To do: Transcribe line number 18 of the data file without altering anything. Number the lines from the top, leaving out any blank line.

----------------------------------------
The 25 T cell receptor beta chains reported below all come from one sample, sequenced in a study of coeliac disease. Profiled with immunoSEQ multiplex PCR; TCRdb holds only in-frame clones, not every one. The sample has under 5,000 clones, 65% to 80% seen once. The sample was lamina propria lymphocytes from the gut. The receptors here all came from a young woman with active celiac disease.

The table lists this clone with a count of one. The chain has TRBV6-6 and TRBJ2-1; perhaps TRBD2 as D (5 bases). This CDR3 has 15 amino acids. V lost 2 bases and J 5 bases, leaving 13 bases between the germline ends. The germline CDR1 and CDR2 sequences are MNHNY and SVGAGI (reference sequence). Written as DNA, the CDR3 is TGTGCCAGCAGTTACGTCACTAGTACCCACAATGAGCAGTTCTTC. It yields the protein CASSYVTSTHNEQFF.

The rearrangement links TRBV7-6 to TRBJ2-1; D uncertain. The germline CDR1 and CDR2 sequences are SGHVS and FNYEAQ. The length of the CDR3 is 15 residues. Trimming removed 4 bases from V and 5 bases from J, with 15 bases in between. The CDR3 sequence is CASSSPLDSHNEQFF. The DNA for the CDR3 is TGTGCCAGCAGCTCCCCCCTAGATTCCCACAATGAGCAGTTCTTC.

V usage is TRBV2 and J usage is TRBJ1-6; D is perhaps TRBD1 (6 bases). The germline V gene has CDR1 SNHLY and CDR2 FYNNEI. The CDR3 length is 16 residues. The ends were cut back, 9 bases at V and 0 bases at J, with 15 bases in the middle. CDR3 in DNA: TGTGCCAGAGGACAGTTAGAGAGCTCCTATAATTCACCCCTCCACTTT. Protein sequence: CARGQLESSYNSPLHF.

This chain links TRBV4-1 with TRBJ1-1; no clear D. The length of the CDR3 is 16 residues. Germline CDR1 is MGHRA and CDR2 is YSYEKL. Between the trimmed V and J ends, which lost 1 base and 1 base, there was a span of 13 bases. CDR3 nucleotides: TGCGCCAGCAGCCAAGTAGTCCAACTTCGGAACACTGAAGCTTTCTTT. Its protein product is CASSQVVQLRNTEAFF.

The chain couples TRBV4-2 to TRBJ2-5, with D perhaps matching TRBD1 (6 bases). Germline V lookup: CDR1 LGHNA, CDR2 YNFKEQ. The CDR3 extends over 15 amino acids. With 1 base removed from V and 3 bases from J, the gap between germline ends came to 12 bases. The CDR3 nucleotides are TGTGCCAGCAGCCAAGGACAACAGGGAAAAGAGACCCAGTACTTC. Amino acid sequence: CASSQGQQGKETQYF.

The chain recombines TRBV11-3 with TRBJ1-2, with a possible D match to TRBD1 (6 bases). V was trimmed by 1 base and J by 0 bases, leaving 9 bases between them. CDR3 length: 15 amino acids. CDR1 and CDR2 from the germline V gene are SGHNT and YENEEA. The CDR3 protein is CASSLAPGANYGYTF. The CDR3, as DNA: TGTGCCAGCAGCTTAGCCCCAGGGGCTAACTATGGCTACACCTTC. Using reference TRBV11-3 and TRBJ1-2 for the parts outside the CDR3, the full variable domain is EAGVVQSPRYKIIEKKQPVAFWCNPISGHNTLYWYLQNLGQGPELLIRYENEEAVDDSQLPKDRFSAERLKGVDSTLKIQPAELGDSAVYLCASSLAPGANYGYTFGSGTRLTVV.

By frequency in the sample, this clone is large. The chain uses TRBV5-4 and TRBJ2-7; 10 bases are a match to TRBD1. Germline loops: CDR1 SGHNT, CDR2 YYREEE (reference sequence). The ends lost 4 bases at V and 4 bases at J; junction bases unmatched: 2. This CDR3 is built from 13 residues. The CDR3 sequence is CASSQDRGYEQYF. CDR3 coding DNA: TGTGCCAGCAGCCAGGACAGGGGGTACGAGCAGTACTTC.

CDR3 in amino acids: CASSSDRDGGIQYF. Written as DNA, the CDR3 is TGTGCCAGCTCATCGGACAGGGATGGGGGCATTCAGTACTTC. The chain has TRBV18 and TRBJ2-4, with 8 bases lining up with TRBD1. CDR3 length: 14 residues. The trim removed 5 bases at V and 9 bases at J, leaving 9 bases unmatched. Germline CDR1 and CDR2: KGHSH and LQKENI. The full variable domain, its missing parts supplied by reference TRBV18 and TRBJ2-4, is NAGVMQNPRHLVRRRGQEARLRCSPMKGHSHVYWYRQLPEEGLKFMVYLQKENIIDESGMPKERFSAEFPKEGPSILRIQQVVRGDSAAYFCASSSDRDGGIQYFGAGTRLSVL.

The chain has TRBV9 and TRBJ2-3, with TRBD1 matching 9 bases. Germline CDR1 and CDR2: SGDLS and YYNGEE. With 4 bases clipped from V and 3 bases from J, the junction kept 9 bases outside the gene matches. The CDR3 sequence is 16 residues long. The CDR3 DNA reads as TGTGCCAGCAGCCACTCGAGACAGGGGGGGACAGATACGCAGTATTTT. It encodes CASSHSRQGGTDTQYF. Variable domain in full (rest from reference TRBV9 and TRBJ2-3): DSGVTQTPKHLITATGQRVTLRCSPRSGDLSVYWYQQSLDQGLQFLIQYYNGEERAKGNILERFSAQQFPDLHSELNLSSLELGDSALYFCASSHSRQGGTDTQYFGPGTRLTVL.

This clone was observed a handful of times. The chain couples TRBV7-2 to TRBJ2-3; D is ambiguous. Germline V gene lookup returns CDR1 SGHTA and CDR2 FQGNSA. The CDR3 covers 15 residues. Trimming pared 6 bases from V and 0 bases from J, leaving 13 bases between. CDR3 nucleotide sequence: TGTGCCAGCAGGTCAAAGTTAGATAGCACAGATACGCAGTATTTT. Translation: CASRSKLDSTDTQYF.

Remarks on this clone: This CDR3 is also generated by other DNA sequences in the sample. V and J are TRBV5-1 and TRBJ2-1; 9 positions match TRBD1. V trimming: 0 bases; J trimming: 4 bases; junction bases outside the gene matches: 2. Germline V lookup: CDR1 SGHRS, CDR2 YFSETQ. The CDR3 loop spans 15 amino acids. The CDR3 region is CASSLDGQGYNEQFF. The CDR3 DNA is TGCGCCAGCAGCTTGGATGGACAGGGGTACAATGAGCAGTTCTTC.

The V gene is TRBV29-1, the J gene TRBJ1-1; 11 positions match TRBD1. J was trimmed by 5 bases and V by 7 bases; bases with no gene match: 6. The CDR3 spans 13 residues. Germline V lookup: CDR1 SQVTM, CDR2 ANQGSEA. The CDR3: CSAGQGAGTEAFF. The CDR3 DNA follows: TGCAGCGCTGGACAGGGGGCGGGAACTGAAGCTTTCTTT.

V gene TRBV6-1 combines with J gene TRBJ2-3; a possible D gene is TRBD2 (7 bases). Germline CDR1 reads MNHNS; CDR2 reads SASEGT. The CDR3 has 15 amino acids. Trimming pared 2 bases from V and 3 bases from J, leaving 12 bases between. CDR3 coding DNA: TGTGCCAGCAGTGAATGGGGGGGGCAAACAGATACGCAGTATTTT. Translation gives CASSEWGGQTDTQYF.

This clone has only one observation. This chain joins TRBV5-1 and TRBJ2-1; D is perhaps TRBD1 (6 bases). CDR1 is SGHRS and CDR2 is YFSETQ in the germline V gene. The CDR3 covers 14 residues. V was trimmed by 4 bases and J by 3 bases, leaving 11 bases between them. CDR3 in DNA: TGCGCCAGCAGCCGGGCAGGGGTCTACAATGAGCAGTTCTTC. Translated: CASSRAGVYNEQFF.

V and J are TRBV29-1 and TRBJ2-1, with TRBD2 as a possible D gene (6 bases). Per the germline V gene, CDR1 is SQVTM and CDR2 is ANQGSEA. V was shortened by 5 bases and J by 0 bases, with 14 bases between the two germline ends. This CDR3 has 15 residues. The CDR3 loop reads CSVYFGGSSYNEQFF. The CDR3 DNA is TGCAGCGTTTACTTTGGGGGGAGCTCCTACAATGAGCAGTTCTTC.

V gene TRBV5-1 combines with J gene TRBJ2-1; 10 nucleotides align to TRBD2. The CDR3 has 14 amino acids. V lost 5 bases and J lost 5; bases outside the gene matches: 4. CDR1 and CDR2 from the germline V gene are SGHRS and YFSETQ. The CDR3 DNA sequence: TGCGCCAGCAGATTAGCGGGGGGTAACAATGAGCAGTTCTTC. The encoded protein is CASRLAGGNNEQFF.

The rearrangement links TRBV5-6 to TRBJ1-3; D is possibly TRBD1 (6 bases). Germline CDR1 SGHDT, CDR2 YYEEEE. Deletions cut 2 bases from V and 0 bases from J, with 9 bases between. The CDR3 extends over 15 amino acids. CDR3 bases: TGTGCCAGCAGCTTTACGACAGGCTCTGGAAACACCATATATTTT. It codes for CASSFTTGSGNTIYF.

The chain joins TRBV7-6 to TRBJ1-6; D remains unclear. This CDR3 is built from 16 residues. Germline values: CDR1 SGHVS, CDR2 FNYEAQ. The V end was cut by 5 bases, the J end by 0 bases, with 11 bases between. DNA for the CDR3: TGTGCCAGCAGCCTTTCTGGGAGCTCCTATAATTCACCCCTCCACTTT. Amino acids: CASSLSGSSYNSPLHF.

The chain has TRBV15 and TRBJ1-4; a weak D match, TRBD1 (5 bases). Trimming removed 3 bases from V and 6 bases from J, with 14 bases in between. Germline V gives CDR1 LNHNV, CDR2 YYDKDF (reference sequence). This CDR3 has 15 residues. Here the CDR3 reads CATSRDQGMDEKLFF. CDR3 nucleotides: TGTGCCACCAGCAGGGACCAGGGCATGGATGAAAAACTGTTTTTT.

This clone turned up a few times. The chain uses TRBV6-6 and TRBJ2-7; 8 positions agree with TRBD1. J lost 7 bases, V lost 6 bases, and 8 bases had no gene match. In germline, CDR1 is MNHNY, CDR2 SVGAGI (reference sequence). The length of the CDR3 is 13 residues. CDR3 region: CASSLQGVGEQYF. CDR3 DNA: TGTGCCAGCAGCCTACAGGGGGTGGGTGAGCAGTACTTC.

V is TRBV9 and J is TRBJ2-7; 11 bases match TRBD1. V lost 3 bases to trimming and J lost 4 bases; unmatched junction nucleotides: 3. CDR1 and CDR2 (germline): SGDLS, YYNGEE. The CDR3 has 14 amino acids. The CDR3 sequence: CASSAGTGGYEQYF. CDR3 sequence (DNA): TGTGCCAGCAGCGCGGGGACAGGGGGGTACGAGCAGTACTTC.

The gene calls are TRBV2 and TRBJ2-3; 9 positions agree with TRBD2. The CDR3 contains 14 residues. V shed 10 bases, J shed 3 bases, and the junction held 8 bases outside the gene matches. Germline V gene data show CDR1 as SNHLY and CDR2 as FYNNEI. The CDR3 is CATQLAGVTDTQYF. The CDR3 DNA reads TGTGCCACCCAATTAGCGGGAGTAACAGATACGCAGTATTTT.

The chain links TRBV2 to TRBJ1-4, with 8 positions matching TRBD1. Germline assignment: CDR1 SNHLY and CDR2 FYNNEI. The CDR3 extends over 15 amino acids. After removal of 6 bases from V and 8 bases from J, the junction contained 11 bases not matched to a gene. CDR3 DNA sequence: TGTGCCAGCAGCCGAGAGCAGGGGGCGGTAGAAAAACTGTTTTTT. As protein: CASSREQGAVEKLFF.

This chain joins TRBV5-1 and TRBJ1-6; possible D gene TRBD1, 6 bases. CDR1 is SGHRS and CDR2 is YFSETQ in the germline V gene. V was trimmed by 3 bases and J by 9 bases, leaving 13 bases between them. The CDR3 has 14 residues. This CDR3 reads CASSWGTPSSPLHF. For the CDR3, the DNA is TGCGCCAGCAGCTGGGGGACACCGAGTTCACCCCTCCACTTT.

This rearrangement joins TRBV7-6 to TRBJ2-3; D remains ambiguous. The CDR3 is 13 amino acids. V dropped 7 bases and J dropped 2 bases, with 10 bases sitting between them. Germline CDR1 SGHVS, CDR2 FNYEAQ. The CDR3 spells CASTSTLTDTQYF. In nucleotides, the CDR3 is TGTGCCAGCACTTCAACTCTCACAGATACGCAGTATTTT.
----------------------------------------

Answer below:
The rearrangement links TRBV5-6 to TRBJ1-3; D is possibly TRBD1 (6 bases). Germline CDR1 SGHDT, CDR2 YYEEEE. Deletions cut 2 bases from V and 0 bases from J, with 9 bases between. The CDR3 extends over 15 amino acids. CDR3 bases: TGTGCCAGCAGCTTTACGACAGGCTCTGGAAACACCATATATTTT. It codes for CASSFTTGSGNTIYF.